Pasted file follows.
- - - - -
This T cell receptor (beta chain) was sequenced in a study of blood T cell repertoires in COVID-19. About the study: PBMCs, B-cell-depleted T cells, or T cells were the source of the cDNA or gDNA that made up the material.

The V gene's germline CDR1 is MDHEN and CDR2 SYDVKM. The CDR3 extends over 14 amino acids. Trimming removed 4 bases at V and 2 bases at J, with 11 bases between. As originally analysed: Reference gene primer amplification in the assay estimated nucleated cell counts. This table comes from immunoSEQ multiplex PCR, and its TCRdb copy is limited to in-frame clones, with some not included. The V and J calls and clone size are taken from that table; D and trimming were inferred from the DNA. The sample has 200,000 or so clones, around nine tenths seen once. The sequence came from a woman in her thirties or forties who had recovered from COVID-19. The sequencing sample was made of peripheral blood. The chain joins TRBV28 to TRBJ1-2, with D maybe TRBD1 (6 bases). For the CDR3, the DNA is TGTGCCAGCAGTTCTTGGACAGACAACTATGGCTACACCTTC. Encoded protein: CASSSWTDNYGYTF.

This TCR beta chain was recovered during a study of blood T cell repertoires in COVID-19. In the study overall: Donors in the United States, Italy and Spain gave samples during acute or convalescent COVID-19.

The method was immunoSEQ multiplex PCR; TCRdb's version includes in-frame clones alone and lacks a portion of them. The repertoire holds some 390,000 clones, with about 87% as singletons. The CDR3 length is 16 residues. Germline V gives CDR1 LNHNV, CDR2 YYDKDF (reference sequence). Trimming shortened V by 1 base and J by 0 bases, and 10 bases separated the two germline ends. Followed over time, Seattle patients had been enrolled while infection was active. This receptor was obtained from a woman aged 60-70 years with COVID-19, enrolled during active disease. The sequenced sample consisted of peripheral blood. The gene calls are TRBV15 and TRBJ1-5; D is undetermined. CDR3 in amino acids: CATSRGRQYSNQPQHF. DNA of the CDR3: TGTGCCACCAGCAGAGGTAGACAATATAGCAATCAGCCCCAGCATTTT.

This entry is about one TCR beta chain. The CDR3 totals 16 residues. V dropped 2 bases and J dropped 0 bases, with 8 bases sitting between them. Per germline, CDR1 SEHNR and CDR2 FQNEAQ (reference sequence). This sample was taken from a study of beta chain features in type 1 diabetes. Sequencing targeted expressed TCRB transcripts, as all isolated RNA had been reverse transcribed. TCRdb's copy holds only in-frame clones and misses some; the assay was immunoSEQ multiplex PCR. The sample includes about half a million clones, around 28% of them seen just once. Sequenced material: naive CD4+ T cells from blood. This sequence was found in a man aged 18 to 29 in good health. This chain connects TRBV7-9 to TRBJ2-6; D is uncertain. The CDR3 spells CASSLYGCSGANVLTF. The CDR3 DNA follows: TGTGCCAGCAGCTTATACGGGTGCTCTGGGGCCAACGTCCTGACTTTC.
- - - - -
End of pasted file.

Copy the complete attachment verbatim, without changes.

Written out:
This T cell receptor (beta chain) was sequenced in a study of blood T cell repertoires in COVID-19. About the study: PBMCs, B-cell-depleted T cells, or T cells were the source of the cDNA or gDNA that made up the material.

The V gene's germline CDR1 is MDHEN and CDR2 SYDVKM. The CDR3 extends over 14 amino acids. Trimming removed 4 bases at V and 2 bases at J, with 11 bases between. As originally analysed: Reference gene primer amplification in the assay estimated nucleated cell counts. This table comes from immunoSEQ multiplex PCR, and its TCRdb copy is limited to in-frame clones, with some not included. The V and J calls and clone size are taken from that table; D and trimming were inferred from the DNA. The sample has 200,000 or so clones, around nine tenths seen once. The sequence came from a woman in her thirties or forties who had recovered from COVID-19. The sequencing sample was made of peripheral blood. The chain joins TRBV28 to TRBJ1-2, with D maybe TRBD1 (6 bases). For the CDR3, the DNA is TGTGCCAGCAGTTCTTGGACAGACAACTATGGCTACACCTTC. Encoded protein: CASSSWTDNYGYTF.

This TCR beta chain was recovered during a study of blood T cell repertoires in COVID-19. In the study overall: Donors in the United States, Italy and Spain gave samples during acute or convalescent COVID-19.

The method was immunoSEQ multiplex PCR; TCRdb's version includes in-frame clones alone and lacks a portion of them. The repertoire holds some 390,000 clones, with about 87% as singletons. The CDR3 length is 16 residues. Germline V gives CDR1 LNHNV, CDR2 YYDKDF (reference sequence). Trimming shortened V by 1 base and J by 0 bases, and 10 bases separated the two germline ends. Followed over time, Seattle patients had been enrolled while infection was active. This receptor was obtained from a woman aged 60-70 years with COVID-19, enrolled during active disease. The sequenced sample consisted of peripheral blood. The gene calls are TRBV15 and TRBJ1-5; D is undetermined. CDR3 in amino acids: CATSRGRQYSNQPQHF. DNA of the CDR3: TGTGCCACCAGCAGAGGTAGACAATATAGCAATCAGCCCCAGCATTTT.

This entry is about one TCR beta chain. The CDR3 totals 16 residues. V dropped 2 bases and J dropped 0 bases, with 8 bases sitting between them. Per germline, CDR1 SEHNR and CDR2 FQNEAQ (reference sequence). This sample was taken from a study of beta chain features in type 1 diabetes. Sequencing targeted expressed TCRB transcripts, as all isolated RNA had been reverse transcribed. TCRdb's copy holds only in-frame clones and misses some; the assay was immunoSEQ multiplex PCR. The sample includes about half a million clones, around 28% of them seen just once. Sequenced material: naive CD4+ T cells from blood. This sequence was found in a man aged 18 to 29 in good health. This chain connects TRBV7-9 to TRBJ2-6; D is uncertain. The CDR3 spells CASSLYGCSGANVLTF. The CDR3 DNA follows: TGTGCCAGCAGCTTATACGGGTGCTCTGGGGCCAACGTCCTGACTTTC.